5 favorite timeless car racing movies by a racing expert
Sundays are typically marked by a lengthy drive with family and friends. By now, Christmas movies abound on TV and online channels. But, for those who can’t make it to the Grand Prix, here’s my own choice of the best movies and series featuring car racing icons. Car acing movies belong to a unique subgenre of sports films that aims to transform the exhilaration of pressing engines around a racetrack or along ordinary streets into live performances. I won’t grant which is the greatest. But I’m certain that every film on my list is deserving of a spot.
Let the show begin.
Taxi Driver (1976)
The way taxi Travis Bickle glides through the dark, foggy streets, illustrating an image of Hell as they slide by his windshield, is central to this exploration of loneliness, lunacy, and brutality. In the manner which it forms an apparently impenetrable barrier between Travis and the entire world, and in the manner which the characters entering his taxi, each in their own manner, pierce his feeling of belonging. This isn’t simply a car film; it’s the everlasting automotive film.
Pixar had already achieved success with films such as Toy Story and The Incredibles. They ventured into auto racing through Cars in 2006. Cars drew racing lovers, but it also pulled celebrity status like Owen Wilson and Paul Newman, as well as a younger public with its animatronic approach.
But, don’t forget, it also had appearances from a couple of NASCAR celebrities and commentators. So it walked the fine edge between commercial popularity and becoming a classic film in the racing subculture.
Fast & Furious (2001)
Fast & Furious taught a whole generation in automobile modifications and street racing. The film captured the rebellious aspect of racing out of motorsport. It gave birth to some of the most well-known cinematic series ever made. Many people think that the film was the basis for Need For Speed Underground, which used to be EA Sports’ greatest video game.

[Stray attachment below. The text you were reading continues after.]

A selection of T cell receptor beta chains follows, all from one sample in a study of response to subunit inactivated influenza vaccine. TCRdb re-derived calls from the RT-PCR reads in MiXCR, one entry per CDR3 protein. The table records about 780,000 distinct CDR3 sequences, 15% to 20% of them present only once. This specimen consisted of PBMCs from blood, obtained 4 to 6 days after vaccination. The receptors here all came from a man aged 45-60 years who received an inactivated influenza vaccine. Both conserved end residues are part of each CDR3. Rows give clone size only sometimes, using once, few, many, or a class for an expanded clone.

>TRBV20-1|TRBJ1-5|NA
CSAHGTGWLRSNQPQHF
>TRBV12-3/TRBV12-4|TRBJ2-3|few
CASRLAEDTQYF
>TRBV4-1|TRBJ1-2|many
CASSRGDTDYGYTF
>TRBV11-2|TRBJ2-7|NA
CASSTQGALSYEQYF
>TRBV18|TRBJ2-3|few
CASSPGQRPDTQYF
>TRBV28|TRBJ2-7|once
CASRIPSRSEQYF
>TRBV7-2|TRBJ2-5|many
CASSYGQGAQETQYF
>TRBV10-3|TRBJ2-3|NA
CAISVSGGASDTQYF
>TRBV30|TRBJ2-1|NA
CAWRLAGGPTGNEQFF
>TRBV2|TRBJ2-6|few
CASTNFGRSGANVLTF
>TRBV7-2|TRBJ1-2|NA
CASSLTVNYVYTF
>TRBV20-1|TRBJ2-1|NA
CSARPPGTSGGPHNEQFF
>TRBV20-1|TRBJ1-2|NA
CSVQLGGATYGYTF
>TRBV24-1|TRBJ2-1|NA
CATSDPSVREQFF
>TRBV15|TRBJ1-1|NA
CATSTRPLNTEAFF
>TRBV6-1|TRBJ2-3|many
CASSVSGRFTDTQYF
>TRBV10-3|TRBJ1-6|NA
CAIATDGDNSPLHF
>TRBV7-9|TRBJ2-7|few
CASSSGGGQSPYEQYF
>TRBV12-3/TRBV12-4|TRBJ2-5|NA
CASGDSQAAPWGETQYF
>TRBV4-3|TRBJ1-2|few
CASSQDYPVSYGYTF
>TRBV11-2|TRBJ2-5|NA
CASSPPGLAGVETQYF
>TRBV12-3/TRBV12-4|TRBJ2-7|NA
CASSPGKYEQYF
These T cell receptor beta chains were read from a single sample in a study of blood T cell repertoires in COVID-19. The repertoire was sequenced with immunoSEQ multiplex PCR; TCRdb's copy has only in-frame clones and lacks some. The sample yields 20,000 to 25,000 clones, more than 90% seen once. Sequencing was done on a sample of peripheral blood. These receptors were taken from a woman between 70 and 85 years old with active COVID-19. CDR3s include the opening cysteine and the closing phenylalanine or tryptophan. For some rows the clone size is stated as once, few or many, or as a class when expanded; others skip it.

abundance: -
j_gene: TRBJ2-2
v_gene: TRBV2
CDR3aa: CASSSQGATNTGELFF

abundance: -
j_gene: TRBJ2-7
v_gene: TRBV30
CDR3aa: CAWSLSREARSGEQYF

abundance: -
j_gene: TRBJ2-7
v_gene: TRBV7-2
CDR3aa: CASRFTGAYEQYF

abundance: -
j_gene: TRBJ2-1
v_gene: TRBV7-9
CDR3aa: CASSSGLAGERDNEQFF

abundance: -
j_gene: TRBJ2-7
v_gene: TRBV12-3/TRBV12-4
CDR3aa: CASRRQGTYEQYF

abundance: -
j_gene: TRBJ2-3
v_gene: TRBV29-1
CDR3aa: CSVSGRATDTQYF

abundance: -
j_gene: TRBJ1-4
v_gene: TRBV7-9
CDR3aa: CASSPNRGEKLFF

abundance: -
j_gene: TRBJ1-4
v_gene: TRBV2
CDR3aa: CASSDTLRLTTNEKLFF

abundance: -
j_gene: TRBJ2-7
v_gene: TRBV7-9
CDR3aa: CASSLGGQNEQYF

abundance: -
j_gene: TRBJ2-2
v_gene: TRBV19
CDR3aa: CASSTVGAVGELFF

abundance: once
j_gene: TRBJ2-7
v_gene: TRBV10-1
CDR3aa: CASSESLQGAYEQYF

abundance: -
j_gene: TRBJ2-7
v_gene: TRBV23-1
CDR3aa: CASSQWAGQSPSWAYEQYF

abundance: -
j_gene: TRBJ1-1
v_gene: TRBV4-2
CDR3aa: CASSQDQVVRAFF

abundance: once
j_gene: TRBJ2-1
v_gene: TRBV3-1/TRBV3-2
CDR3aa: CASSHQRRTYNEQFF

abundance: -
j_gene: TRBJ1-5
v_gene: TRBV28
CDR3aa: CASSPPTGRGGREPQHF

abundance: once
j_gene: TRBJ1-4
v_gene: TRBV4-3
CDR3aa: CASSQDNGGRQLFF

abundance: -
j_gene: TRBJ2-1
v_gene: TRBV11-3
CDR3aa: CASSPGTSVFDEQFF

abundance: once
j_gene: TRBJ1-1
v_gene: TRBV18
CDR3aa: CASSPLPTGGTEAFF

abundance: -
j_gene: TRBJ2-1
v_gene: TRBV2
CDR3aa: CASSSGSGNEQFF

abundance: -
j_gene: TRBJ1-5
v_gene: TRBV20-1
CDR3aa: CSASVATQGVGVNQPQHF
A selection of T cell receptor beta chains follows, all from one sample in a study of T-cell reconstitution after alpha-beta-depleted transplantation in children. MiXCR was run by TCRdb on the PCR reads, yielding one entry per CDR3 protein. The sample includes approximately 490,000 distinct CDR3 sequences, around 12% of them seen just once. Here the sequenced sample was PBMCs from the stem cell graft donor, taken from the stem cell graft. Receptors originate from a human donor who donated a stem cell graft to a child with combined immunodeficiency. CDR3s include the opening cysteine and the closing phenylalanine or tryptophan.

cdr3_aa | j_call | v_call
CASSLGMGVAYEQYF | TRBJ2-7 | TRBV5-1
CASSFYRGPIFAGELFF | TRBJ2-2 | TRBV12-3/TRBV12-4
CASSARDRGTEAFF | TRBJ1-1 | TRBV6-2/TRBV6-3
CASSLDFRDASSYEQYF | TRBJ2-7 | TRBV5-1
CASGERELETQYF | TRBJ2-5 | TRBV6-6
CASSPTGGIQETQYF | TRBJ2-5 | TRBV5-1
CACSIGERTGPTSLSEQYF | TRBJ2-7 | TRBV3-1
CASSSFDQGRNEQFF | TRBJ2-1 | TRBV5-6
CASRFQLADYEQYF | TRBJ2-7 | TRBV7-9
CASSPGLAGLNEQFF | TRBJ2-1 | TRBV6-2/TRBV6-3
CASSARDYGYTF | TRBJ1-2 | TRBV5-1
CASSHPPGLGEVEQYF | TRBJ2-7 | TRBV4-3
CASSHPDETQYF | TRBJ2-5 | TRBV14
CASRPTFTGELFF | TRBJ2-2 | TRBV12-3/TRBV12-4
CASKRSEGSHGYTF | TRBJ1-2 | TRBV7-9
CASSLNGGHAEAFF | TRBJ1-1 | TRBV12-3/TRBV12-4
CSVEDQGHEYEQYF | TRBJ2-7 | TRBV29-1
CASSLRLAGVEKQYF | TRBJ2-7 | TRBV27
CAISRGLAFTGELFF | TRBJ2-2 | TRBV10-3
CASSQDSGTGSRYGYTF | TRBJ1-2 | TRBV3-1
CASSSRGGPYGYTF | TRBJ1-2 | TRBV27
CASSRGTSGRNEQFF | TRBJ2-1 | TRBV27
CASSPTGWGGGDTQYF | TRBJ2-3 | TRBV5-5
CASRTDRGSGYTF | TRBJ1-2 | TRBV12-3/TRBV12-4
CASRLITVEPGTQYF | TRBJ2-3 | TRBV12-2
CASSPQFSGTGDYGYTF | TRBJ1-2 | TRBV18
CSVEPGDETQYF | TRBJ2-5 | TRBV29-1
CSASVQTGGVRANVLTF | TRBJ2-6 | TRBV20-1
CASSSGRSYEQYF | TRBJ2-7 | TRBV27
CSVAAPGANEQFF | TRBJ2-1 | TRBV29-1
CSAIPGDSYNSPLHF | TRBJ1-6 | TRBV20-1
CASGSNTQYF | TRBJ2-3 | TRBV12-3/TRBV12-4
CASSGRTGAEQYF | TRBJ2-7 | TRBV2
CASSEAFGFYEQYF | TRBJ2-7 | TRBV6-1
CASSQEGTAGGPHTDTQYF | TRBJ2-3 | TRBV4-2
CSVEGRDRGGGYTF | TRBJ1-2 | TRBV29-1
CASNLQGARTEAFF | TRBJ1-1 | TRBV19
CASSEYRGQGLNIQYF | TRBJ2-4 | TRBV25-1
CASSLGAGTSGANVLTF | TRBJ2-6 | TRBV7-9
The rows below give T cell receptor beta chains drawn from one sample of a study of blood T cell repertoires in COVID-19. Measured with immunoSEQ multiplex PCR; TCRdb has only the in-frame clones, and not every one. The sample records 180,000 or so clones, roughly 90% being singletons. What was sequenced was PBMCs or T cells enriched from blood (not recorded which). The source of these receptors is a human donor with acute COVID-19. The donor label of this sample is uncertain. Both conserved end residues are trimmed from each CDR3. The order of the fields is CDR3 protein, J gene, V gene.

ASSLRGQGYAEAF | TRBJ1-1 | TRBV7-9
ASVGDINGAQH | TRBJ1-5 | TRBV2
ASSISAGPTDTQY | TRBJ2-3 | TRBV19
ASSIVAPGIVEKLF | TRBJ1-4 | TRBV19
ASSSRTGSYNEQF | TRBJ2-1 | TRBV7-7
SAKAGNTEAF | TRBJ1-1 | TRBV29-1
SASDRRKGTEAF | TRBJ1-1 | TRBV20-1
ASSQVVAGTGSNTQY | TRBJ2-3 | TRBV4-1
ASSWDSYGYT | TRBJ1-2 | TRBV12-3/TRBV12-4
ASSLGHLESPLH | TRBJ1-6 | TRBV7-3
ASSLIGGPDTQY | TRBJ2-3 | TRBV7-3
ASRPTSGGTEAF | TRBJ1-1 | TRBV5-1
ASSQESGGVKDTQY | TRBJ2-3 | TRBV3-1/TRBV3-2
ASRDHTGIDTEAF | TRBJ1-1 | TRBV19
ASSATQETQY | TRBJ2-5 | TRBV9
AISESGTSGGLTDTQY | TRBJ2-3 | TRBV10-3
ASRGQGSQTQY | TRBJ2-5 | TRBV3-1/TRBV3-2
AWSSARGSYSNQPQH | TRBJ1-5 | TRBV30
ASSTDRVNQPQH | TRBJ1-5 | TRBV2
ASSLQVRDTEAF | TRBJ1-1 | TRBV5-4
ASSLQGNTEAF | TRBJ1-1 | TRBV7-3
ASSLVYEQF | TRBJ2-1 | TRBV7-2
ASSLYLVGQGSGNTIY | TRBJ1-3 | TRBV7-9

The Fast and Furious franchise has a fast-paced tale centered on street racing. The Honda S2000, Mitsubishi Eclipse, Toyota Supra, Mazda RX-7, and more are all featured in the movie.
Grand Prix (1966)
This Formula 1 movie was the first massive racing motion picture to enter theaters. It’s about 3 hours long and contains far too much of the storyline that comes into a track season. The racing sequences are wonderfully immersive, inventive, and the on-car cameras bring the audience straight into the race. At Monza, the climax finish up in a final title fight, with
James Garner was the shining star and a number of great side characters. Jessica Walter, Yves Montand, and the renowned Toshiro Mifune were cast as side characters by director John Frankenheimer pretty late. Racers at the time make cameos as well, including Graham Hill, Jim Clark, and Dan Gurney.
The cinematography was the major hook here: those on-car images. Whether alongside the steering, on the front of the vehicle, or facing the racers’ face, are very immersive. Aerial views, including an especially exciting scene that follows the shoreline of Monaco’s Grand Prix course. As well as camera angles positioned up from behind the racer, tracking them into the battle, are all timeless highlights.
Le Mans (1971)
Steve McQueen mainly planned to produce Le Mans as a response to Grand Prix (1966). Something that he regarded as overly extravagant. As an unrelated note, McQueen was frustrated that Garner defeat him to the motorsports hit. He would infamously mess within The Rockford Files’ actor’s plants because he lived right above Garner.
So little conversation was said in the opening half an hour. And even though most of the film actually happened throughout the 24-hour race. This movie was so immersive that almost seems like a documentary. Various dramatic accidents manufactured by the team contribute to the realism. They genuinely crashed the course of the racetrack in the film instead of just being stuffed in the scenes just for show.
The documentary follows the incredible career of Formula 1 icon Ayrton Senna. The movie focuses on his skilled, and sometimes ruthless, racing talents. It also portrays supporters’ and the public’s affection and devotion for him both on and off the racetrack.
Although, during the third match of the 1994 Formula 1 season, we lost Ayrton Senna on the Imola Formula 1 raceway. At the time, he was driving for Williams. Senna’s sympathetic character made an indelible mark on people’s minds, including mine.